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Multichannel Frequency Synthesizer ATE System

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Original Authors: Davit Zargaryan, 10X Engineering LLC

Edited by Cyth Systems

National Instrument automated test fixture featuring PXI hardware.
National Instrument automated test fixture featuring PXI hardware.

The Challenge

Design, develop, and deploy a flexible and precise automated test equipment (ATE) system for a 6-channel tunable and a 4-channel fixed-frequency synthesizer.

The Solution

Using the LabVIEW graphical system design environment with NI RF hardware to develop a flexible and high-speed ATE system that uses the latest technology and saves time and money.

About 10X Engineering

10X Engineering LLC delivers innovative engineering solutions for RF product (units, devices, components) quality and line testing, custom-designed ATE system assembly, verification, and development. Our solutions cover a variety of industrial sectors such as RF software-defined radio, radiolocation, spectrum monitoring, and more. For every request we receive, we follow procedures for technical and software functional requirements clarification, RF measurement methodology selection, and hardware configurations. If needed, we take responsibility to prove a concept and demonstrate the flexibility and reliability of our solution.

Multichannel Frequency Synthesizer ATE System
Multichannel Frequency Synthesizer ATE System

Problem Background and Solution

Our customer designs and manufactures high-performance RF signal sources using frequency synthesis techniques for generating an output frequency, which support a wide range of commercial and industrial RF applications. The customer’s device under test (DUT) superficial testing includes 10 measurements at three frequencies (the start, middle, and end frequency of the synthesizer’s tunable bandwidth). This requires 5–8 hours of time from a professional engineer. The DUT also supports pulse modulation through two input TTL channels.

Individual test design, manual assembly, system calibration, and reporting are the most time-consuming procedures for DUT engineers. Our company has developed a 12-channel frequency synthesizer ATE system with testing capabilities from 10 MHz to 6.6 GHz.

List of measurements includes:

  • Output signal frequency range

  • Maximum frequency deviation from nominal value

  • Output power

  • Frequency setting time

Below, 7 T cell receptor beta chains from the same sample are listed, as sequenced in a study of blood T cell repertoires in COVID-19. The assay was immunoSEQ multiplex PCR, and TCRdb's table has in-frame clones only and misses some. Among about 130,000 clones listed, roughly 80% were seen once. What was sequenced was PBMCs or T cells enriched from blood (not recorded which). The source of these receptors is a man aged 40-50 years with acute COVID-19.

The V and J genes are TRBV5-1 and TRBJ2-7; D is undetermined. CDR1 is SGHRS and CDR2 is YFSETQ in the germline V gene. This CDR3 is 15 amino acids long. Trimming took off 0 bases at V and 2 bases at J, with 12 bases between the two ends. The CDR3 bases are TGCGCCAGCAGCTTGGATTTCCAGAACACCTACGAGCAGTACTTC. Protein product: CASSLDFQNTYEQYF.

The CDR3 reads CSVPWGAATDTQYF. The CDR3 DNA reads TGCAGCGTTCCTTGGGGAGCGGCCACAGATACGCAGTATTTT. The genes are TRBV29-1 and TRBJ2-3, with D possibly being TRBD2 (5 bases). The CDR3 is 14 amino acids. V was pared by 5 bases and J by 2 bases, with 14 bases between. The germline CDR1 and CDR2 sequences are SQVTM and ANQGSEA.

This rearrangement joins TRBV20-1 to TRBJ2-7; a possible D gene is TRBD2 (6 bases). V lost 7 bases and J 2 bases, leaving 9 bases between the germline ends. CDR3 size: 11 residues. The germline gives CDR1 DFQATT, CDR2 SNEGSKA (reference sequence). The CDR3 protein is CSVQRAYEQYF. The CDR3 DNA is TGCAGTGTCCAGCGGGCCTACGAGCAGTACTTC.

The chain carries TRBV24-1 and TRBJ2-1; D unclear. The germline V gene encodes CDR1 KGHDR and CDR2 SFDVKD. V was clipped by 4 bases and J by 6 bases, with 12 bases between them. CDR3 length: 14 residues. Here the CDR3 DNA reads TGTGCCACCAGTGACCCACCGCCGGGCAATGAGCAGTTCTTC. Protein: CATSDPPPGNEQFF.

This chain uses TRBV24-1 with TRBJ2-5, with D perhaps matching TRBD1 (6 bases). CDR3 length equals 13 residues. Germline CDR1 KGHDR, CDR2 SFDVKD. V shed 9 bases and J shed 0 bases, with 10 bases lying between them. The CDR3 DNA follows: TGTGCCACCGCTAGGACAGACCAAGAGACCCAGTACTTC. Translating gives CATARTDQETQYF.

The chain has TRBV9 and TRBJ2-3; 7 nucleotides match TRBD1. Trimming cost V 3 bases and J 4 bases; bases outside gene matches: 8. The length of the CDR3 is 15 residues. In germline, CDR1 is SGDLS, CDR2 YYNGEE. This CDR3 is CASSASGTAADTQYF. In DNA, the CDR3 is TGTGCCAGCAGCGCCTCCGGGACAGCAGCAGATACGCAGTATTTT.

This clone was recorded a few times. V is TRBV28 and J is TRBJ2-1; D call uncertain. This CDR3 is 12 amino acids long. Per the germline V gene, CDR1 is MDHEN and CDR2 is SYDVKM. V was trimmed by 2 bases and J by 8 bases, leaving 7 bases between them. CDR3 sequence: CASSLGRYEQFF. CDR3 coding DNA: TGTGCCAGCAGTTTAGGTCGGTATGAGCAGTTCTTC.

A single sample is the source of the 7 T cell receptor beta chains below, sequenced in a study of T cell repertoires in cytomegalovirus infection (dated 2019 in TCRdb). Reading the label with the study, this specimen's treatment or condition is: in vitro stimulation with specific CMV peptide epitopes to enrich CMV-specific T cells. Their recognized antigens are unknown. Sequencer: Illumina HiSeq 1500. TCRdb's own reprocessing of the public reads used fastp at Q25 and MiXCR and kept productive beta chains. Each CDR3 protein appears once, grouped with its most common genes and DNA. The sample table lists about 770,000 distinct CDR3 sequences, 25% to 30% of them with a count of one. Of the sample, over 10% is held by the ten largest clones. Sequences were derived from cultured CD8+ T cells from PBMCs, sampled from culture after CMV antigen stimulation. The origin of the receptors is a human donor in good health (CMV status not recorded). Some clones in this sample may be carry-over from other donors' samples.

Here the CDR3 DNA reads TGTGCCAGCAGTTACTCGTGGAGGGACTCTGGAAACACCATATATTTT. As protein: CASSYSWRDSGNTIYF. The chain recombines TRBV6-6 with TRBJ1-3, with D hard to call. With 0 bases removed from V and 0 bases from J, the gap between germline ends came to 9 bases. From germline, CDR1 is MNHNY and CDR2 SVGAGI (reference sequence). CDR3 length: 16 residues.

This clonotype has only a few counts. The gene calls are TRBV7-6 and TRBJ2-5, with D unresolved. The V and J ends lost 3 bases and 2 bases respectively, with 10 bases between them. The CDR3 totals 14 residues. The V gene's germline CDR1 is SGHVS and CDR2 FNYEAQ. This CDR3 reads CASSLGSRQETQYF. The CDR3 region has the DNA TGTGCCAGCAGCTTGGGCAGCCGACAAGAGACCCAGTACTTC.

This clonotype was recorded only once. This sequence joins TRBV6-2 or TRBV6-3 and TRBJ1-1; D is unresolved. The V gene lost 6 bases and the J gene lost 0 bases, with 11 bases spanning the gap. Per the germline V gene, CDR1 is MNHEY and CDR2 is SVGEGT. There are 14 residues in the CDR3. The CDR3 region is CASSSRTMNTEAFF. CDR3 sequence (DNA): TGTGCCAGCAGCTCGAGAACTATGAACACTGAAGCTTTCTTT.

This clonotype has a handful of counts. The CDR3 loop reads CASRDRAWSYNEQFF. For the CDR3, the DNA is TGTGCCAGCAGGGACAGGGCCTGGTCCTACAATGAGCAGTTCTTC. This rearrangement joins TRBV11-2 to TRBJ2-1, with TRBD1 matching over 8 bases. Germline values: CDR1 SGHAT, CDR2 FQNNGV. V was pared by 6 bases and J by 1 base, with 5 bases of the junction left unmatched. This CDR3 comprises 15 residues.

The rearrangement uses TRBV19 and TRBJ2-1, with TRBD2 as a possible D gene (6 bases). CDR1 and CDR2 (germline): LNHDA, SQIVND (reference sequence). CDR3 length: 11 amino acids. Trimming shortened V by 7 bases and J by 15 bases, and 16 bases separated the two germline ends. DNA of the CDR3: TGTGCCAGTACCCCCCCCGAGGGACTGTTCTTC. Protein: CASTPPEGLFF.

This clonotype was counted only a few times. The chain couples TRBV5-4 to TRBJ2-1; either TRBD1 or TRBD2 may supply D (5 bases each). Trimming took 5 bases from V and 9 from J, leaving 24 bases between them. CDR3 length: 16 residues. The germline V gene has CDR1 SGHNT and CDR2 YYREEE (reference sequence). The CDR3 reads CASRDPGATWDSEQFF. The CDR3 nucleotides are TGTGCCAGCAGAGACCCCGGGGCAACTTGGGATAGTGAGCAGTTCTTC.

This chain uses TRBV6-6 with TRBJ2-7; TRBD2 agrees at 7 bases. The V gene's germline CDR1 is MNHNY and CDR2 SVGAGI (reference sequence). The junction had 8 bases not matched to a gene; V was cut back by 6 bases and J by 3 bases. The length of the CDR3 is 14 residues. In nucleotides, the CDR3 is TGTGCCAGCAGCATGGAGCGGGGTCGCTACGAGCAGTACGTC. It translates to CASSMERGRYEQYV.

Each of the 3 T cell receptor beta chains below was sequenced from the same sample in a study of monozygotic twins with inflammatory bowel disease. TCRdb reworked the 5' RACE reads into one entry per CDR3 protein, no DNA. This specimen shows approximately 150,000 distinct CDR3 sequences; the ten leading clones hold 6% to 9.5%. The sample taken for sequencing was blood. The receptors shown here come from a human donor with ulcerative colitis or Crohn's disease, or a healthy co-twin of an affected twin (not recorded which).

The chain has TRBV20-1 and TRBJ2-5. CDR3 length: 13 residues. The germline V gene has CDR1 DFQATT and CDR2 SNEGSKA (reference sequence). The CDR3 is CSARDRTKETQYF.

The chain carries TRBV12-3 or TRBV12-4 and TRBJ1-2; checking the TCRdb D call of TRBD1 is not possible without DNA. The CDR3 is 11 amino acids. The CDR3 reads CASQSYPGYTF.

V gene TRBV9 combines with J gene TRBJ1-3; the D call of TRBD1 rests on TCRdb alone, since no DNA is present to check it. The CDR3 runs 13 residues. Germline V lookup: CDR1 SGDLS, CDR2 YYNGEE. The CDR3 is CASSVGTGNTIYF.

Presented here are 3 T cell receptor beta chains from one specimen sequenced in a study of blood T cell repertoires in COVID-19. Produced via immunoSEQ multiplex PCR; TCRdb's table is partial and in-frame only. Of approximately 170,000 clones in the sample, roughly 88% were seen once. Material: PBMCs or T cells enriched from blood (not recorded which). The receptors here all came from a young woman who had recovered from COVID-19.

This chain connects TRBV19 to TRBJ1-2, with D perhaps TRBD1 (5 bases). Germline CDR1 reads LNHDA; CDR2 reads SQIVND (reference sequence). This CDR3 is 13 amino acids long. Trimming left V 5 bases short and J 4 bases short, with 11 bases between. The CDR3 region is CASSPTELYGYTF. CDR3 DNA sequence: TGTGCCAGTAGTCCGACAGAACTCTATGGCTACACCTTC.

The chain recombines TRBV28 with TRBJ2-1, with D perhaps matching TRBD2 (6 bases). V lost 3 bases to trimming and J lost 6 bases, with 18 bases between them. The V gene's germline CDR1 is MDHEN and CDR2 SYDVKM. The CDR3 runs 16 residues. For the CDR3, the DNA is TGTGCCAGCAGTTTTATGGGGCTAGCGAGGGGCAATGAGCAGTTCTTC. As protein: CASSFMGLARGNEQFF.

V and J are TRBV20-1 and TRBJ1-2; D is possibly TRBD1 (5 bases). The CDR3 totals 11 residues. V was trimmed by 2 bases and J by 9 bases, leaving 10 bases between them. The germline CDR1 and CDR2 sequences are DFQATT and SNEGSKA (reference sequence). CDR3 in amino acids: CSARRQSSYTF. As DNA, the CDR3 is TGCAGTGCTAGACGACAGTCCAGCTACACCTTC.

• Amplitude modulation depth

  • Amplitude-frequency response (flatness) in tunable bandwidth

  • Delay instability of an output RF pulse versus input synchronization pulse

  • Rising\falling edge delays of an RF pulse versus input IF pulse rising\falling edges

  • Radio pulse rise and fall time

  • RF pulse amplitude flatness

  • Radio pulse amplitude instabilities generated in .5 s phase noise, offsets from the carrier 1 kHz, 5 MHz

  • Output signal amplitude noise

  • Spurious emissions, harmonics, and subharmonic

The system requires the following NI equipment:

  • NI PXIe-6537 module for 2-channel TTL pulse generator

  • NI PXIe-5162 4-channel oscilloscope

  • NI PXIe-2543 module

  • PXI-2596 module

  • NI PXIe-5652 signal generator to test path calibration

  • NI PXIe-5450 signal generator for DUT reference frequency (75 MHz)

  • PXI-5691 amplifier for splitter loss compensation

  • USB-5680 power meter

  • NI PXIe-5663 vector signal analyzer (external LO mode) with QuickSyn

The customer’s synthesizer phase noise was sufficiently low at 120 dB c\Hz in 800 MHz. With our current configuration, users can achieve residual FM specifications, low nonharmonic, and excellent SSB phase noise up to -135 db c\Hz (800 MHz, 10 kHz offset).


It took our team 4.5 months to organize the project, design the ATE system architecture, develop, program, and install the system at the customer site. Using our ATE system, the customer can decrease the testing time by up to 30X and measure 25 parameters for 10-channel and 400 frequency steps (10 MHz to 6.6 GHz).

Original Authors:

Davit Zargaryan, 10X Engineering LLC

Edited by Cyth Systems


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